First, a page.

Are you interested in exploring Aboriginal and Torres Strait Islander experiences in historical and contemporary settings through great books, films, documentaries and other stories?
We invite you to join UQ’s BlackWords Book Club (formerly Stories for Reconciliation Club)
The group has no political or religious affiliations and people from all backgrounds with an interest in engaging with Aboriginal and Torres Strait Islander stories expanding their knowledge and understanding of current and historical Aboriginal and Torres Strait Islander experiences are welcome.
We get together a few times a year to discuss a story that has relevance to Indigenous experience in a friendly and relaxed atmosphere.
Explore the information on the pages linked on the left and contact us for details on how to access more of AustLit and BlackWords.
'An exquisite portrait of growing up Aboriginal on the fringes of outback towns in New South Wales in the mid-twentieth century. The Cherry Picker’s Daughter is a window into the day-to-day lived experience, a profound insight into the extraordinary strength, resilience and ingenuity of Aboriginal families, of women in particular, to survive and overcome seemingly insurmountable adversity: extreme poverty, persecution, racism and cultural genocide.'
Source: Publisher's blurb.(...more)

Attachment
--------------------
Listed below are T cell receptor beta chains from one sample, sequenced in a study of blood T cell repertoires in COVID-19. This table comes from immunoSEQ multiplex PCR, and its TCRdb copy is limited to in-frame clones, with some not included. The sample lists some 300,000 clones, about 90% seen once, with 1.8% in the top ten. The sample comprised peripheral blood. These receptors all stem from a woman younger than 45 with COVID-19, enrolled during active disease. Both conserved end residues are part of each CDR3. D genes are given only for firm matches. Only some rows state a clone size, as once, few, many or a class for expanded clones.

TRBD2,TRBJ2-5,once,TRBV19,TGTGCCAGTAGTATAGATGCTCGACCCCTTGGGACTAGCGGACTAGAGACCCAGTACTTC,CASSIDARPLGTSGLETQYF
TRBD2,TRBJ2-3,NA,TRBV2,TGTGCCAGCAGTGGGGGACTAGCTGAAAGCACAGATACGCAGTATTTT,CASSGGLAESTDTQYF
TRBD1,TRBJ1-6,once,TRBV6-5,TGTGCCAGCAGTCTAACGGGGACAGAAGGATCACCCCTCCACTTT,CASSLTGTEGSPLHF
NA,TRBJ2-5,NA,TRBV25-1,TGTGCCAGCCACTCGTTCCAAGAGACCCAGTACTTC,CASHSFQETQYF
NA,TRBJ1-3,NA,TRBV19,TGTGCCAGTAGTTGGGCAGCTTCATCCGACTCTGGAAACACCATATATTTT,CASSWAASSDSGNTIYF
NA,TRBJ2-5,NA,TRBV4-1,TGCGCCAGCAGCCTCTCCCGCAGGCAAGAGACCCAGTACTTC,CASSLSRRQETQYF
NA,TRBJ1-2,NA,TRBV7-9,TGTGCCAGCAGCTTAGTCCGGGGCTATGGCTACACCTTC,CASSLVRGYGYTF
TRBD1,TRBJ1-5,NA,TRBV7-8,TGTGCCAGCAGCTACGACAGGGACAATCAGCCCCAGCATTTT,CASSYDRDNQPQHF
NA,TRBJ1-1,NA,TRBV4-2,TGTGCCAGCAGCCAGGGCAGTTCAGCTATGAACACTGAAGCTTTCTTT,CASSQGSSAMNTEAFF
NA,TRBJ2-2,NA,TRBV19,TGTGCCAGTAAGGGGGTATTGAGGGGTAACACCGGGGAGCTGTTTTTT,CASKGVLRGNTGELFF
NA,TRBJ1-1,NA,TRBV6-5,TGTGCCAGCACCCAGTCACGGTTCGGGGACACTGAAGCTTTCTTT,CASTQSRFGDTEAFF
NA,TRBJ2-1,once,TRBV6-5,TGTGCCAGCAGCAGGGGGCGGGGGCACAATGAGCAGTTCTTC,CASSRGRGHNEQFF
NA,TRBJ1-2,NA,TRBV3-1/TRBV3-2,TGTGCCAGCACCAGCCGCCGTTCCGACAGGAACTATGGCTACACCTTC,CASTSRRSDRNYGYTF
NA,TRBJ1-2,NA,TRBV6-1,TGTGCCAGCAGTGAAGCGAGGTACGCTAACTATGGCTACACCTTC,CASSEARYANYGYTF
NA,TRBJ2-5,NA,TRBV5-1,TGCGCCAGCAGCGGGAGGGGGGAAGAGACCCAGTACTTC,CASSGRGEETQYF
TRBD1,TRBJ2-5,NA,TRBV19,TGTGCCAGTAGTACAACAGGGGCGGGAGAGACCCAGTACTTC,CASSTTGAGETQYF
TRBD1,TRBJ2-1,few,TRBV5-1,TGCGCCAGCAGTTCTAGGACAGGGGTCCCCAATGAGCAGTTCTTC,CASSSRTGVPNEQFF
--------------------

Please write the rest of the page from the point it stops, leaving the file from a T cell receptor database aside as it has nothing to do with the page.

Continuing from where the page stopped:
Oodgeroo (meaning 'paperbark tree') of the Noonuccal people of Stradbroke Island was known as Kath Walker until she returned to her language name in 1988 as a sign of protest against Australia's Bicentenary celebrations and as a symbol of pride in an Aboriginal heritage.
Brought up on North Stradbroke Island east of Brisbane, Oodgeroo Noonuccal was educated at Dunwich State School until the age of thirteen and then became a domestic servant.
'Too much lip, her old problem from way back. And the older she got, the harder it seemed to get to swallow her opinions. The avalanche of bullshit in the world would drown her if she let it; the least she could do was raise her voice in anger.
'Wise-cracking Kerry Salter has spent a lifetime avoiding two things – her hometown and prison. But now her Pop is dying and she’s an inch away from the lockup, so she heads south on a stolen Harley.
'Kerry plans to spend twenty-four hours, tops, over the border.(...more)
Tarena Shaw has just finished her Law degree but isn't sure if she wants to be a lawyer after all. What place does a black lawyer have in a white system? Does everyone in Sydney feel like a turtle without a shell? Drawn to Thursday Island, the home of her grandparents, Tarena is persuaded by her family to take on her first case. Part of the evidence is a man with a guitar and a very special song... Butterfly Song moves from the pearling days in the Torres Strait to the ebb and flow of big city life, with a warm and funny modern heroine whose story reaches across cultures.(...more)
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'As uncomfortable as it is, we need to reckon with our history. On January 26, no Australian can really look away. There are the hard questions we ask of ourselves on Australia Day.
'Since publishing his critically acclaimed, Walkley Award-winning, bestselling memoir Talking to My Country in early 2016, Stan Grant has been crossing the country, talking to huge crowds everywhere about how racism is at the heart of our history and the Australian dream.(...more)
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